Last August, I wrote a post about reconnecting with my pen pal. I will never forget the feeling I had when I actually found her name on the internet, after years and years of searching. I actually found her through classmates.com, which led me to LinkedIn.com. I despise both of these websites because you have to pay or jump through complicated hoops to connect with someone. When I found her though, I had the indescribable feeling that, at long last, I had finally found her.
She and I continue to send each other letters. Yesterday, she received a letter that I’d sent her and she sent me this text message, “Your handwriting feels like home.” I was so unbelievably touched by that sentence. It is how I have always felt when I got a letter from her.
As a child, I did not receive that many letters. The weekly or monthly letters from my pen pal were like a lifeline to a world outside of my own. They reminded me that someone I had never met, never talked to on the phone, cared about me enough to write me a letter. We exchanged photos, letters, stories, pieces of our selves we could not share with others. We were sisters by different mothers.
As a survivor of sexual abuse, I never really felt at home anywhere. There were places where I felt comfortable, but I never really felt like I fit anywhere. I didn’t fit at home. I didn’t fit at school. I didn’t fit at church, or camp, or college. I could get along with people, and I think people thought I looked like I belonged, but under the surface, I always felt ill at ease.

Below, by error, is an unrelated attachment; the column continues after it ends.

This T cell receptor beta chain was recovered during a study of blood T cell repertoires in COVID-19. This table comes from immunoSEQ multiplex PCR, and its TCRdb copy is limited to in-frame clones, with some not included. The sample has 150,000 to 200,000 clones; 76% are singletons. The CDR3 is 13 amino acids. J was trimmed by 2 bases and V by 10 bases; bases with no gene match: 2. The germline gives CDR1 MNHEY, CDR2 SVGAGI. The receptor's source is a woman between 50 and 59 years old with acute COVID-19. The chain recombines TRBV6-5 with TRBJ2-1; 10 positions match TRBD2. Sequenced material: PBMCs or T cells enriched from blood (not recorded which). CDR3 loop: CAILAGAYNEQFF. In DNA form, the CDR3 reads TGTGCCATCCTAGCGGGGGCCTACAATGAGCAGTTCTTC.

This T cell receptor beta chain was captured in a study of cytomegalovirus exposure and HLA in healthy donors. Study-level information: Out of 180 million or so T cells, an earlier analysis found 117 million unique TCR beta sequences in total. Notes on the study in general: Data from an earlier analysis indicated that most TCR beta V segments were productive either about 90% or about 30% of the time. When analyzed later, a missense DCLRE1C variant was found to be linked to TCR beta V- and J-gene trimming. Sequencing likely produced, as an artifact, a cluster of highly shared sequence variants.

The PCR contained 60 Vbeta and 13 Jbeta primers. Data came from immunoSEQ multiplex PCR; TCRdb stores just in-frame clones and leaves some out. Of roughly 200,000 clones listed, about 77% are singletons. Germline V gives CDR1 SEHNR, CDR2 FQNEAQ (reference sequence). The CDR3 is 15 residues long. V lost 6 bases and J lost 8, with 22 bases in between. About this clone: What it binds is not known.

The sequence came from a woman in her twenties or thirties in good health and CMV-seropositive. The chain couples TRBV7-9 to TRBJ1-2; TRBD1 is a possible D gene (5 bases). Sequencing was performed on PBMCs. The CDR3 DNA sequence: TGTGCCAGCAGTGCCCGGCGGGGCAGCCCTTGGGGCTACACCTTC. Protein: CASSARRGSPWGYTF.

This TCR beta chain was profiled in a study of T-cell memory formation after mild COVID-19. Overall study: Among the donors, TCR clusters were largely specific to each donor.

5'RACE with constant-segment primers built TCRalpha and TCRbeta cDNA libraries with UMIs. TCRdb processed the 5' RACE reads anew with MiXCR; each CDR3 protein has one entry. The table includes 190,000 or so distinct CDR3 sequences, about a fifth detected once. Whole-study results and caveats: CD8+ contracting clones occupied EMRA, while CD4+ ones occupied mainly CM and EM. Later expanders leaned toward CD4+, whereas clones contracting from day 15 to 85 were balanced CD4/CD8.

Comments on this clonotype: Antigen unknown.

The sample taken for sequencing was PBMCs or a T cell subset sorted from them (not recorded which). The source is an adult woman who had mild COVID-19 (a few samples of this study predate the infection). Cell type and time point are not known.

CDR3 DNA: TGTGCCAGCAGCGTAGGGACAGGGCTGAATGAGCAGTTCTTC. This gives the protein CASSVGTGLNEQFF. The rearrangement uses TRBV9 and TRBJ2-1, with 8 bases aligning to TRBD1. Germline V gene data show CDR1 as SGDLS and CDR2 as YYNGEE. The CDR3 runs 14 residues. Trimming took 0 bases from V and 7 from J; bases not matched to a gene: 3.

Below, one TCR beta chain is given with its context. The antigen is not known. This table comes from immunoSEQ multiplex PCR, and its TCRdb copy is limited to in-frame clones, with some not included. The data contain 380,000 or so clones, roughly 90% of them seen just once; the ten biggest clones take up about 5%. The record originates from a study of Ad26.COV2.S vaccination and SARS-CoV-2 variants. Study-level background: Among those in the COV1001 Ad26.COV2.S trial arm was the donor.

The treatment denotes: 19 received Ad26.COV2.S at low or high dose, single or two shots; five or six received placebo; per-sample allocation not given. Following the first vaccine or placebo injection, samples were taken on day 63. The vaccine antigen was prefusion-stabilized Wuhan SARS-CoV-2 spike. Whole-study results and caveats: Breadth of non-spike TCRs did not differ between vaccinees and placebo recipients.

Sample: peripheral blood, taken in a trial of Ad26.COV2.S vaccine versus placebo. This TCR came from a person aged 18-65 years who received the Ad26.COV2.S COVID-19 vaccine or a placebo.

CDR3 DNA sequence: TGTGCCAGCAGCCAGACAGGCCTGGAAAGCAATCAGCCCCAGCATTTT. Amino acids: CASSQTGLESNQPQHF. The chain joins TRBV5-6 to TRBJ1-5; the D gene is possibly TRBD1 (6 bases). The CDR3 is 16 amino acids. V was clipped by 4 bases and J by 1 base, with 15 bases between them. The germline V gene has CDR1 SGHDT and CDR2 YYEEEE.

I never felt that way in my letters to my friend. She did not judge me or treat me differently because I was abused. She never acted like I was a misfit because I didn’t have fancy clothes or the right haircut. She was just my friend. She felt like home, in a world where I did not feel I had a home.
Even separated by a great number of miles, we were better together. We did not tell each other all of our secrets and have learned a lot about each other even since August, but things untold where not help back in fear of the other’s reaction. There were some things we just could not say. We could not risk being found out in a letter. Other people besides the recipient sometimes read letters and there would have been repercussions. Secrets needed to be kept, even from the one I felt closest to.
There are other people in my life with whom I have felt at home. I feel at home with Jeff, wherever we are. I’m not going to name other names for fear of leaving someone out. I think, unknowingly, I was always looking for home, or a sense of it. It was right there, with my pen pal, and even after we lost touch, the connection was never broken. We both wondered about each other and tried to find the other. One day, the internet finally shook lose and I found her; and found she had never forgotten me. In each other, we found a piece of home.
Hunter Patch Adams: “All of life is a coming home. Salesmen, secretaries, coal miners, beekeepers, sword swallowers, all of us. All the restless hearts of the world, all trying to find a way home. It’s hard to describe what I felt like then. Picture yourself walking for days in the driving snow; you don’t even know you’re walking in circles. The heaviness of your legs in the drifts, your shouts disappearing into the wind. How small you can feel, and how far away home can be. ”
Hunter Patch Adams: “Home. The dictionary defines it as both a place of origin and a goal or destination. And the storm? The storm was all in my mind. Or as the poet Dante put it: In the middle of the journey of my life, I found myself in a dark wood, for I had lost the right path. Eventually I would find the right path, but in the most unlikely place.”
~Patch Adams, 1998